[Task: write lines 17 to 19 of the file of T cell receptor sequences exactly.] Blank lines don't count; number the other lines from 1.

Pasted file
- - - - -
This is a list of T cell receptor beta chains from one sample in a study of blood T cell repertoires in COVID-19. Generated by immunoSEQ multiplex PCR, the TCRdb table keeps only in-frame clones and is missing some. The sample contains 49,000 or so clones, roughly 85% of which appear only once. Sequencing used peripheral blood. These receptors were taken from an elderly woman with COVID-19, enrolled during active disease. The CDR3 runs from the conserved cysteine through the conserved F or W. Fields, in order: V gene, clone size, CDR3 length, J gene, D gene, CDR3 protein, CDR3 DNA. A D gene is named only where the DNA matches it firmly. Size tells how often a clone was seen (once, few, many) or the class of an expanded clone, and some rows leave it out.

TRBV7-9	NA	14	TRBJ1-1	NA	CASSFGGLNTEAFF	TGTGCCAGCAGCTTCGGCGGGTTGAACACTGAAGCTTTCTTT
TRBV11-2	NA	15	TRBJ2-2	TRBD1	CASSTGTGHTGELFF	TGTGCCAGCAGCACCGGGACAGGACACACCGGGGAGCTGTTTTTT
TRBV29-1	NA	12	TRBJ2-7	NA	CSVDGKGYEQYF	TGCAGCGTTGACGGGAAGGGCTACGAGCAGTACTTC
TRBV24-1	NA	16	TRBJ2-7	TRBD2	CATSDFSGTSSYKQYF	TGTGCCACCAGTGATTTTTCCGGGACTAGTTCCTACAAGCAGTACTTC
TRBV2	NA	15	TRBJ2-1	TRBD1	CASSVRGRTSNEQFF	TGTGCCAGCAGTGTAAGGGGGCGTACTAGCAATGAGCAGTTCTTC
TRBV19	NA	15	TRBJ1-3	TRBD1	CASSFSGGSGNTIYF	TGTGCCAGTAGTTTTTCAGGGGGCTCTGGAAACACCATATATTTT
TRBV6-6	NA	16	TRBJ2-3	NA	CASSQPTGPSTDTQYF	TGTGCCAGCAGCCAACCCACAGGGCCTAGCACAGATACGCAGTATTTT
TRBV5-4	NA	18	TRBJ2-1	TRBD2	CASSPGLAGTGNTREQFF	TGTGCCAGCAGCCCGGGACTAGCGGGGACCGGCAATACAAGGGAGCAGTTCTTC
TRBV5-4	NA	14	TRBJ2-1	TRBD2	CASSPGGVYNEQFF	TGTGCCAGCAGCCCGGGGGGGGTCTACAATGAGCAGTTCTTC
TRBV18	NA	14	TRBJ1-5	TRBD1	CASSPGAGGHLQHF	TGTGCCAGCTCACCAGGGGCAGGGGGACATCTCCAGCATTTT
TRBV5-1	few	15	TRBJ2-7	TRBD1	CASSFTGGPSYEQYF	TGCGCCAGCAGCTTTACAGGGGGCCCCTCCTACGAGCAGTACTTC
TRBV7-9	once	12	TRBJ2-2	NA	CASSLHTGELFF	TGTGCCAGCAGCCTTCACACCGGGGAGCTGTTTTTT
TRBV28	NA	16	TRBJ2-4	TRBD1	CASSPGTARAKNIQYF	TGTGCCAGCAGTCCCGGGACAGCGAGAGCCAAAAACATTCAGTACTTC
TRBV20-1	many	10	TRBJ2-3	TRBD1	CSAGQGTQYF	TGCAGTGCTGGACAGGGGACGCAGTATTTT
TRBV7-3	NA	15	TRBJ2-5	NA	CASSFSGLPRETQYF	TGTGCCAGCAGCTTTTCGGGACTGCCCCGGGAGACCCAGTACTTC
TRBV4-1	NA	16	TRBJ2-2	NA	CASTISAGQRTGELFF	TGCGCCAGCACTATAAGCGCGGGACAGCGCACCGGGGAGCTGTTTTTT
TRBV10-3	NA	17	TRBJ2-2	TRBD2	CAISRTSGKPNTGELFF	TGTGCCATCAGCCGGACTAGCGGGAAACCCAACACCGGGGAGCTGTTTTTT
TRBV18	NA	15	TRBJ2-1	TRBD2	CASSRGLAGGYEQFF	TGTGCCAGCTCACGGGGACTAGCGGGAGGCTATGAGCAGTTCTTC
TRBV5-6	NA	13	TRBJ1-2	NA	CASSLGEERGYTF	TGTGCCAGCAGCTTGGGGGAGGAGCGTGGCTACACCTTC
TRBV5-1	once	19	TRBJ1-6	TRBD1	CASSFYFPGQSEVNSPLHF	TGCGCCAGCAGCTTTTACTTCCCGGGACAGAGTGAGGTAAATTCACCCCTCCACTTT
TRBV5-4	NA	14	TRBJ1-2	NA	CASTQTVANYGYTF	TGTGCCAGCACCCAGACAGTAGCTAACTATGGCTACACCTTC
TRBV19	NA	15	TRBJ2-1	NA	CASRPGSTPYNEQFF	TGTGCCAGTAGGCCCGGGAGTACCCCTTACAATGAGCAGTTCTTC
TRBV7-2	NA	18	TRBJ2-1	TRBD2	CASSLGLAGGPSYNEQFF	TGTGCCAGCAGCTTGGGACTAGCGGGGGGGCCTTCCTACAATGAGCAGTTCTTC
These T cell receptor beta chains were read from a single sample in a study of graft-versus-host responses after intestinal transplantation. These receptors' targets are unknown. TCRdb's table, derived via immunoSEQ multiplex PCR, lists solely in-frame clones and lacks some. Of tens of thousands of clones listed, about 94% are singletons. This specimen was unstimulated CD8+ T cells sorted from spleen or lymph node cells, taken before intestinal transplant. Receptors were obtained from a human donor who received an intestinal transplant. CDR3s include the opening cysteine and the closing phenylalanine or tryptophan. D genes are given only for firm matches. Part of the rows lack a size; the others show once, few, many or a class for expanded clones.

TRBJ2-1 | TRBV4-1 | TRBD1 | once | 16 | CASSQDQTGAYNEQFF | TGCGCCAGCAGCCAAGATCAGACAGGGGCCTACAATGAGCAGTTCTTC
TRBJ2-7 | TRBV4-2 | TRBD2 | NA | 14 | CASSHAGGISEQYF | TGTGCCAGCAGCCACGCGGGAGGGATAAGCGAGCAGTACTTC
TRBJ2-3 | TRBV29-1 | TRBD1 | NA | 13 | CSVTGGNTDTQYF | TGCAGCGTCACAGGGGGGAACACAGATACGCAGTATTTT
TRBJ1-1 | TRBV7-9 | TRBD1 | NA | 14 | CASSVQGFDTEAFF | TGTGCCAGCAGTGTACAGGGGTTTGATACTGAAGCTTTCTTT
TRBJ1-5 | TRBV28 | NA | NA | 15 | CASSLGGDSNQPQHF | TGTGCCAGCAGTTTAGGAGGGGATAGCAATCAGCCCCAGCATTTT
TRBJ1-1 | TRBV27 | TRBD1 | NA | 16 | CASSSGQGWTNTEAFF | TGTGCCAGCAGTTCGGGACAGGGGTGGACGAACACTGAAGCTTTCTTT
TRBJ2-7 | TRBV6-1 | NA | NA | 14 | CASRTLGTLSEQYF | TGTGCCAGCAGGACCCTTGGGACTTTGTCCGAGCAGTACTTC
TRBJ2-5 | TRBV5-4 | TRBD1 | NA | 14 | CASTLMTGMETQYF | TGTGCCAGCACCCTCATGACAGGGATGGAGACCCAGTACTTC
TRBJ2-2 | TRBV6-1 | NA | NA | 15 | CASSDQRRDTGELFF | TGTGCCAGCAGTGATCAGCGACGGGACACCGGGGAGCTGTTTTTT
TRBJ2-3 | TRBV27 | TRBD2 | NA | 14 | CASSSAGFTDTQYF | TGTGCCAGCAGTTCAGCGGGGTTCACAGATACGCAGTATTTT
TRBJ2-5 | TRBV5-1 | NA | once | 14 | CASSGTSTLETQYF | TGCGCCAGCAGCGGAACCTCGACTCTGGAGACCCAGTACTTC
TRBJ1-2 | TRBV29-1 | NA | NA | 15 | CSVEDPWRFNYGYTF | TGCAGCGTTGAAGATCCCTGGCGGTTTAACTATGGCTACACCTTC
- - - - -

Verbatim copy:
TRBV4-1	NA	16	TRBJ2-2	NA	CASTISAGQRTGELFF	TGCGCCAGCACTATAAGCGCGGGACAGCGCACCGGGGAGCTGTTTTTT
TRBV10-3	NA	17	TRBJ2-2	TRBD2	CAISRTSGKPNTGELFF	TGTGCCATCAGCCGGACTAGCGGGAAACCCAACACCGGGGAGCTGTTTTTT
TRBV18	NA	15	TRBJ2-1	TRBD2	CASSRGLAGGYEQFF	TGTGCCAGCTCACGGGGACTAGCGGGAGGCTATGAGCAGTTCTTC